From NPR: Compromise is suddenly the watchword in Washington, as negotiations over taxes, spending and entitlements begin in advance of another self-imposed deadline, popularly known as the "fiscal cliff." Automatic tax increases and deep spending cuts are slated for the first of the year, unless the president and Congress take action. Leaders on both sides say they are willing to meet in the middle, but that makes their constituents worry about what any compromise will cost them.
From NPR: Members of Congress are asking why the FBI and Justice Department didn't tell them earlier about an investigation into CIA Director David Petraeus. But the legal authority for reporting such sensitive information to lawmakers is murky.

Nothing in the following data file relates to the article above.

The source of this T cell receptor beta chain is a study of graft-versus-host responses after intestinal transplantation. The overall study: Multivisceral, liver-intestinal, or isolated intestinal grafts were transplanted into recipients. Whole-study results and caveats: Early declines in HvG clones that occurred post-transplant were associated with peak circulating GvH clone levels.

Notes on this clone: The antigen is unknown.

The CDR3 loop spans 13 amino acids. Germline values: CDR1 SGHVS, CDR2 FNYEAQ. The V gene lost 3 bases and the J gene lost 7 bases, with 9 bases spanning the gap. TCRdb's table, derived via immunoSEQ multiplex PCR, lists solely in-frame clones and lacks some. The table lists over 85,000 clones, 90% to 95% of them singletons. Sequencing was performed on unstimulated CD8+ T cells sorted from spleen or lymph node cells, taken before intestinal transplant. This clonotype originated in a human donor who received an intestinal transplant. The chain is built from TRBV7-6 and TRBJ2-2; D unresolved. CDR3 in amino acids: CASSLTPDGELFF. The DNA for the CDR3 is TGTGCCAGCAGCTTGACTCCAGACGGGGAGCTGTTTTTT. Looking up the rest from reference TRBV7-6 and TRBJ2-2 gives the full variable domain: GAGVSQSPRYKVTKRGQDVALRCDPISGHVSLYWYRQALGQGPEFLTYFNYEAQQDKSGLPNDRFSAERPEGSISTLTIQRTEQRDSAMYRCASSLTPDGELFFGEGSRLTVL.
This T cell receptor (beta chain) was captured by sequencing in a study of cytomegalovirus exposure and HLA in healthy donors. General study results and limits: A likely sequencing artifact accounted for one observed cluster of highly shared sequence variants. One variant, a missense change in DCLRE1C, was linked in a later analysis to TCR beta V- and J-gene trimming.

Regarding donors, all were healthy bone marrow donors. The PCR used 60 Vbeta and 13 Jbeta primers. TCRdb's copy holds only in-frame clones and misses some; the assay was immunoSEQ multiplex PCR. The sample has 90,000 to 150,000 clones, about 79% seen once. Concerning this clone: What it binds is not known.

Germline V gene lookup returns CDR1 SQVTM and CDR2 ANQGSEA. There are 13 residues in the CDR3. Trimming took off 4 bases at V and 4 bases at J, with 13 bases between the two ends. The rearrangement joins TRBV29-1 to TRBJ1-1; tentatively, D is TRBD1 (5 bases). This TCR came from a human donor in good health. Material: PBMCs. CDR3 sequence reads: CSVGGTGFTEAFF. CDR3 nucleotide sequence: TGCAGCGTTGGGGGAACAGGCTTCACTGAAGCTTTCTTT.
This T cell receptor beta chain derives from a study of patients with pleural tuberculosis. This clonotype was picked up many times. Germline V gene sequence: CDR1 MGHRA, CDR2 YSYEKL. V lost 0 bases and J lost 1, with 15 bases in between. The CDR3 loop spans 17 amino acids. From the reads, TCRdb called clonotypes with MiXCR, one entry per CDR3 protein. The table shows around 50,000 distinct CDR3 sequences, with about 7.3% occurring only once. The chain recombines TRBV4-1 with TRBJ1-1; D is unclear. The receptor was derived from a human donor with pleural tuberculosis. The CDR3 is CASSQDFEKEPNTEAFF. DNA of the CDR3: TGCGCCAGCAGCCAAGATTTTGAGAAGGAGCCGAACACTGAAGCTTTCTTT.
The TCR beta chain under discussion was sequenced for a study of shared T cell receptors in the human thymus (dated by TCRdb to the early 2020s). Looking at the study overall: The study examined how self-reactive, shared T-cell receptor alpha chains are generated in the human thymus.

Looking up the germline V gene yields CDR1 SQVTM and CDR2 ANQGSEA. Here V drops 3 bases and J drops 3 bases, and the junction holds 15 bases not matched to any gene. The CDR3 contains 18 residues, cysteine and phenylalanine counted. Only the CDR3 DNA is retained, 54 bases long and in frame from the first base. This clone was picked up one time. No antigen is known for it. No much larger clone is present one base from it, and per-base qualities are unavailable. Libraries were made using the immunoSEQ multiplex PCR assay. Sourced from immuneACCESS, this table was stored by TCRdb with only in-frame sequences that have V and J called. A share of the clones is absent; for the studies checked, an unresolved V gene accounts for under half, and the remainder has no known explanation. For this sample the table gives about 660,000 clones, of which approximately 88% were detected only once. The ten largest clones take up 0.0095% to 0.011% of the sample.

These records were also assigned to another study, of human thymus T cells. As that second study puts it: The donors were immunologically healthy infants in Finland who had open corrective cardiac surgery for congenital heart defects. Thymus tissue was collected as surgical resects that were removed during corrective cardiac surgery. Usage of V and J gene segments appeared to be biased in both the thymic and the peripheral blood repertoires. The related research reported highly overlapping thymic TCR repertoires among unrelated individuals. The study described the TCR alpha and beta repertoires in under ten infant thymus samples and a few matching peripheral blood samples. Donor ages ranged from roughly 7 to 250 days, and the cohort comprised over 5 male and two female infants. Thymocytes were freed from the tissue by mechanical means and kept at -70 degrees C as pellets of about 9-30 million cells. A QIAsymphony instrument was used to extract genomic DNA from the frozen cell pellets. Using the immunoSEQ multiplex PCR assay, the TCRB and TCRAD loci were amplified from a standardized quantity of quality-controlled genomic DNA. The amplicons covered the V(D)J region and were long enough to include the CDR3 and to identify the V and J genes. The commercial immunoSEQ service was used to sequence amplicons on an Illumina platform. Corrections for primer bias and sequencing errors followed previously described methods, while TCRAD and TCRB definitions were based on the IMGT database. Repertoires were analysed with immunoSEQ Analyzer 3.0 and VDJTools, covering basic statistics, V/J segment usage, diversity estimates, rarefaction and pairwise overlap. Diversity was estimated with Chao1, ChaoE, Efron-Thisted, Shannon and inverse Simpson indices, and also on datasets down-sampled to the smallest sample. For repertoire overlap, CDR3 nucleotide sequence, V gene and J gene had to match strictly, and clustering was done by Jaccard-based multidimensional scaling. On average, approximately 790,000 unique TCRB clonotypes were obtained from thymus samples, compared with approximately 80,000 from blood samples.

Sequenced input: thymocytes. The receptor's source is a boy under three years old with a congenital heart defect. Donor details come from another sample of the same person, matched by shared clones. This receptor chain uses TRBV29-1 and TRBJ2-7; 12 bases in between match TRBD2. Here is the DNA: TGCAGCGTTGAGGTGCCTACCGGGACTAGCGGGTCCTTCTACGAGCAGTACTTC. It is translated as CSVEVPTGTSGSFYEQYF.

From NPR: Jin Li is a professor at Brown University who compares the learning beliefs of Asian and U.S. children. She says that to understand why these two cultures view struggle so differently, it's good to step back and examine how they think about where academic excellence comes from.
From NPR: Far from the political theater of China's Communist Party Congress in Beijing this week is a cave that the country's next leader once called home. Just 15 at the time, Xi Jinping was sent by his family in Beijing to the remote rural village Liangjiahe in the hills of Shaanxi Province, hundreds of miles away, where for seven years he lived in a cave scooped out of the yellow loess hillsides.